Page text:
New Contacts: The easiest and most effective way to keep bad emails away from your database? Validate them at the point of entry. Some email validation services should check for syntax errors, incorrect mailboxes, and spam traps as soon as a sign-up form has been completed.
This also gives you the opportunity to ask users to make corrections, in case they accidentally misspelt their email, which can result in an extra lead added to your database
High Bounce Rates: If you notice more of your emails are bouncing (not being delivered), it is definitely wise to run a verification of your database sooner rather than later as you don’t want this to affect your sender score.
Low Inbox Placement: If you’re measuring inbox placement, you’ll be able to see if the emails are landing in people’s primary inbox, or spam/junk folder. If you notice a lot of your emails ending up in people’s spam/junk, then it’s time to complete an email verification.
Re-engagment: If you haven’t contacted a list in your database in a while, then it may be worth it to verify this list beforehand, so you don’t send any emails to invalid addresses or spam traps.
A Quick Note About Catch-all PoliciesMost businesses or email senders use a verification tool, achieving all of the above, and then get stuck at a point where they ask if a mail server or domain has catch-all policy enabled or not.
A catch-all address is designed to ‘catch’ all emails sent to an unverified, non-existing email address. For example, if the Marketing Monkeys server was set up as catch-all, then any emails sent to the marketingmonkeys.ch domain would be accepted, even if the recipient name doesn’t exist, such as email@example.com. These emails can damage your deliverability, and ultimately damage your sender reputation, if you have such in your Newsletter list.
The Risk of Catch-all PoliciesThe bad news is that 40% of B2B email servers are catch-all servers. This means that even though your email messages may be delivered to begin with, you run a huge risk of eventually being labelled as spam, and ultimately having a damaged sender score.
Catch-all email servers can cause your business a lot of problems, including:
Increased Bounce Rate: some servers will automatically bounce messages and bounces with catch-all servers are very unpredictable.
Decreased Open Rate: Obviously, as you’re sending emails to addresses that don’t even exist, your open rate is going to decrease, therefore negatively impacting your return on marketing investment. This means you will spend more time chasing dead end leads.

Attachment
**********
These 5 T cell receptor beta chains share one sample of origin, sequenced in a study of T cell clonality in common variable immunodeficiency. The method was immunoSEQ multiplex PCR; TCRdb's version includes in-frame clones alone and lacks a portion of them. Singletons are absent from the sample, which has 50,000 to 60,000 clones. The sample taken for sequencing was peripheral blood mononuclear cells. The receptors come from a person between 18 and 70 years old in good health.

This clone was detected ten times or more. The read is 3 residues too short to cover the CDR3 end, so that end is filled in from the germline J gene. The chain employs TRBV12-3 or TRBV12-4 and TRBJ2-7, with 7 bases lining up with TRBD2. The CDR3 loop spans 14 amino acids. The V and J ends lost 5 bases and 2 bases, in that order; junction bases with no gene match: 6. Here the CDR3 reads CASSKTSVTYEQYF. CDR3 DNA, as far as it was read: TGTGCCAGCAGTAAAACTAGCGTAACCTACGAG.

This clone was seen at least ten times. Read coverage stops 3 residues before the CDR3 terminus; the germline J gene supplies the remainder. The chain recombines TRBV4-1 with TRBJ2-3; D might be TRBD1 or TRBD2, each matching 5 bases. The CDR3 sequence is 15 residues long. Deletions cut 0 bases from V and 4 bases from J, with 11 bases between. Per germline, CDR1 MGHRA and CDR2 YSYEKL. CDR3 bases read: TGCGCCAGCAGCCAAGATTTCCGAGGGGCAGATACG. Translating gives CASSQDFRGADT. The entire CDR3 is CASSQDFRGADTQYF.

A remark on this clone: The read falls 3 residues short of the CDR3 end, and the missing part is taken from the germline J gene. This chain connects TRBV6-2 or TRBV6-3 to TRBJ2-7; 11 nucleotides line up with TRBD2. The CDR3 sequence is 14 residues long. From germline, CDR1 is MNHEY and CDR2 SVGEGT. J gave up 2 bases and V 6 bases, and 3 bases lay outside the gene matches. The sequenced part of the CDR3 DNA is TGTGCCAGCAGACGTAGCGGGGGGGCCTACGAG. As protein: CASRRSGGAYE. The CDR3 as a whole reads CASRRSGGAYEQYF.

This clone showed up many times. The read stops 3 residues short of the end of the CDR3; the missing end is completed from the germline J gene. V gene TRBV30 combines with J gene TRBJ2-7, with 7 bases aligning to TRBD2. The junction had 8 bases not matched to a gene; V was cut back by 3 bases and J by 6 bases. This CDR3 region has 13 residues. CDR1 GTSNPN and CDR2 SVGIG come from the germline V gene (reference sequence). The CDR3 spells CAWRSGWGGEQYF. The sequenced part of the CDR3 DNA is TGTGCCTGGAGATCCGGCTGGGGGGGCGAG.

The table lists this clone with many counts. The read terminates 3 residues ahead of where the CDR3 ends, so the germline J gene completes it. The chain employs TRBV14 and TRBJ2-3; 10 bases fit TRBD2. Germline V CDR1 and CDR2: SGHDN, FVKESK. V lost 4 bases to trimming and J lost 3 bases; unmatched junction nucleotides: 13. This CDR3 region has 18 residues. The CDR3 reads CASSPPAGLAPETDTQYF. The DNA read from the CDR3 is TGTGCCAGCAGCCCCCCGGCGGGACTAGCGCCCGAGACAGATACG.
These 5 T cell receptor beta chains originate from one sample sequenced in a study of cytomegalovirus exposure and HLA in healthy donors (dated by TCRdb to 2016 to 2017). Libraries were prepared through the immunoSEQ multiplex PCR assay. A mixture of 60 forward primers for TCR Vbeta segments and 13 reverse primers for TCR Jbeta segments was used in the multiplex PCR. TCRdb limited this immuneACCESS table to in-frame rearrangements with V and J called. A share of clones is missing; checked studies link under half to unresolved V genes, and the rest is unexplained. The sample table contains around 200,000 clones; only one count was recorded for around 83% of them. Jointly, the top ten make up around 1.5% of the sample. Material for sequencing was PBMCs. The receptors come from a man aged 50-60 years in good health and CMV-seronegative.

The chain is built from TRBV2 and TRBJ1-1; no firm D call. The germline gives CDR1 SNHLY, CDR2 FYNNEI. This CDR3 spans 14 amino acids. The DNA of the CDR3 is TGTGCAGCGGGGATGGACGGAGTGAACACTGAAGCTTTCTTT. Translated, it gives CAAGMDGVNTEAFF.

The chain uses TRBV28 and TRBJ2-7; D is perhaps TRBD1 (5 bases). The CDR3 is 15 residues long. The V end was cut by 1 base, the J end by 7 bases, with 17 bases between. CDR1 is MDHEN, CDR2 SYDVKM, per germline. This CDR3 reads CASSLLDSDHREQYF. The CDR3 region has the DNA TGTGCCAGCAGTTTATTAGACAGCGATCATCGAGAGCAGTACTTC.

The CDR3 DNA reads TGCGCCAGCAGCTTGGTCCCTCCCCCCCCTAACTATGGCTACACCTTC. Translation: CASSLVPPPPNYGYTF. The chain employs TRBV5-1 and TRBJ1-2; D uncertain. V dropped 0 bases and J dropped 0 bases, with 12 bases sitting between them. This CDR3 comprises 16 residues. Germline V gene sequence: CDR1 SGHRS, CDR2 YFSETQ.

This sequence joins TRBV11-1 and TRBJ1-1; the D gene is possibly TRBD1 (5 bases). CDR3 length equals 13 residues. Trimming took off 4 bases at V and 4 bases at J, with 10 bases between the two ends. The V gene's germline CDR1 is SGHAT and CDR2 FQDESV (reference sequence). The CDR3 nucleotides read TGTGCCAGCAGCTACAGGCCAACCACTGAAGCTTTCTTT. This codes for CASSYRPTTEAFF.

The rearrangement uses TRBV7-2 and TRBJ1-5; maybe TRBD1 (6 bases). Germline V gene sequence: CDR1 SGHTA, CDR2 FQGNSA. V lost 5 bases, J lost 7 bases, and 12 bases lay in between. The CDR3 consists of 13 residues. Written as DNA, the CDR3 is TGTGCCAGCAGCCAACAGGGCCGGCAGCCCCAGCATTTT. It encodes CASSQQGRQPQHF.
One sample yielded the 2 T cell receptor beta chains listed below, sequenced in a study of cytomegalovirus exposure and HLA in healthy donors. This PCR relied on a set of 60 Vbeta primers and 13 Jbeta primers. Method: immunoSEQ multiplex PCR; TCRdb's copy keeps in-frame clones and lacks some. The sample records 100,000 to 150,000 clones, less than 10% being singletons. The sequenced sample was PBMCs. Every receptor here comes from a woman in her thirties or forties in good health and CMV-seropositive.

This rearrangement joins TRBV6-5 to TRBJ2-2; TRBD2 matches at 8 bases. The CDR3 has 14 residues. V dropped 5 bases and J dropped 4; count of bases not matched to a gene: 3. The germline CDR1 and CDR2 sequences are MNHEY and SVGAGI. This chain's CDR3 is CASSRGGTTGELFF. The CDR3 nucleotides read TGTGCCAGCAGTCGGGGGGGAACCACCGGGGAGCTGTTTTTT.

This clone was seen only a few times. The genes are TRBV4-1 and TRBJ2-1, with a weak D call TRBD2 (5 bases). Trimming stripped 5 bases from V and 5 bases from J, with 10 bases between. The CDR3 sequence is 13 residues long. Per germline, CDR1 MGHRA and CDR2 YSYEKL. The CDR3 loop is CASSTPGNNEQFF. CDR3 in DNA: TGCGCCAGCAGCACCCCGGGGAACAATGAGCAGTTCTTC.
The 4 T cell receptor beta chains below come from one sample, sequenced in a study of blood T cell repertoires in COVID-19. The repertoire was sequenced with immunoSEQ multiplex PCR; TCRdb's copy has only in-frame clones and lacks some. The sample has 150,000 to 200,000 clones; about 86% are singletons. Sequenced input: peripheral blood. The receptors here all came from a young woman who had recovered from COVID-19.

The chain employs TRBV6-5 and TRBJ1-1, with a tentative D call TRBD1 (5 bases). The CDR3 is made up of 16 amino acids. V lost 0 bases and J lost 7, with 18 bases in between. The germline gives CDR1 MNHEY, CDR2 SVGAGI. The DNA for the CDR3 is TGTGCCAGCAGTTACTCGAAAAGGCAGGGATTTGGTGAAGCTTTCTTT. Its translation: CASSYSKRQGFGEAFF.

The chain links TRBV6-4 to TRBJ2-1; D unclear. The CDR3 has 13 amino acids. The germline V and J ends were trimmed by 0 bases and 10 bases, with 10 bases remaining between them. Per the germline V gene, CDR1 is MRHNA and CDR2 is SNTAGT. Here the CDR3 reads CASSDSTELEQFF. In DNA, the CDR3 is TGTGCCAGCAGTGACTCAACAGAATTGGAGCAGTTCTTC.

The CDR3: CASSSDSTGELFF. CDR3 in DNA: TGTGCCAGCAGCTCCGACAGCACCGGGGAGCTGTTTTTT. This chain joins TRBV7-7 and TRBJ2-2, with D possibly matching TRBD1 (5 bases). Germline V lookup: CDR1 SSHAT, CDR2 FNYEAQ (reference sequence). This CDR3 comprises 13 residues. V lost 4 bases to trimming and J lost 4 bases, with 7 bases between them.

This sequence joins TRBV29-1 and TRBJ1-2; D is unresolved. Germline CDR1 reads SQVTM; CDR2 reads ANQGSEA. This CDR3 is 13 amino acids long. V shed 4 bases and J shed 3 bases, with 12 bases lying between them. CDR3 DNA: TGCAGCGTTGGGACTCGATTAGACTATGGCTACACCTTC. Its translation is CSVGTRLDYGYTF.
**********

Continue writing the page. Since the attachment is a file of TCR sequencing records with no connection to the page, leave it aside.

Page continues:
Damaged Sender Reputation: As mentioned previously in this blog post, higher bounce rates, and invalid addresses on your database can damage your sender reputation. Catch-all policies can play a big part in your domain being punished or even blacklisted from sending email campaigns.
How to Detect Catch-all ServersThe most frustrating part of catch-all servers is that email verification services are unable to detect them. The only way to verify a catch-all domain exists, is to send an actual email to an address you know doesn’t exist within a domain. However, if you do this on your own, it can seriously damage your sender reputation.
At Marketing Monkeys, we often set up drip campaigns, with emails that have an opt-in, but show as a catch-all email so we can safely see any catch-all emails on our client’s database. We gradually mix those emails into campaigns and send-outs and try to manage the bounces below a critical threshold.
There is no 100% accurate way to verify these emails, but this method is the most accurate. Get in touch with our team today to see how they can help to detect catch-all emails.
ConclusionEmail verification is an often-overlooked aspect by email marketers, and some don’t even know the necessity of verifying the contacts in your database. With 9 out of 10 marketers using email marketing, it’s important that you maintain a healthy sender score to help maximize your revenue and avoid any further issues with emails unable to be delivered.
To see how our experts can help you validate your email database and clear out any addresses that could be damaging your sender score, get in touch today.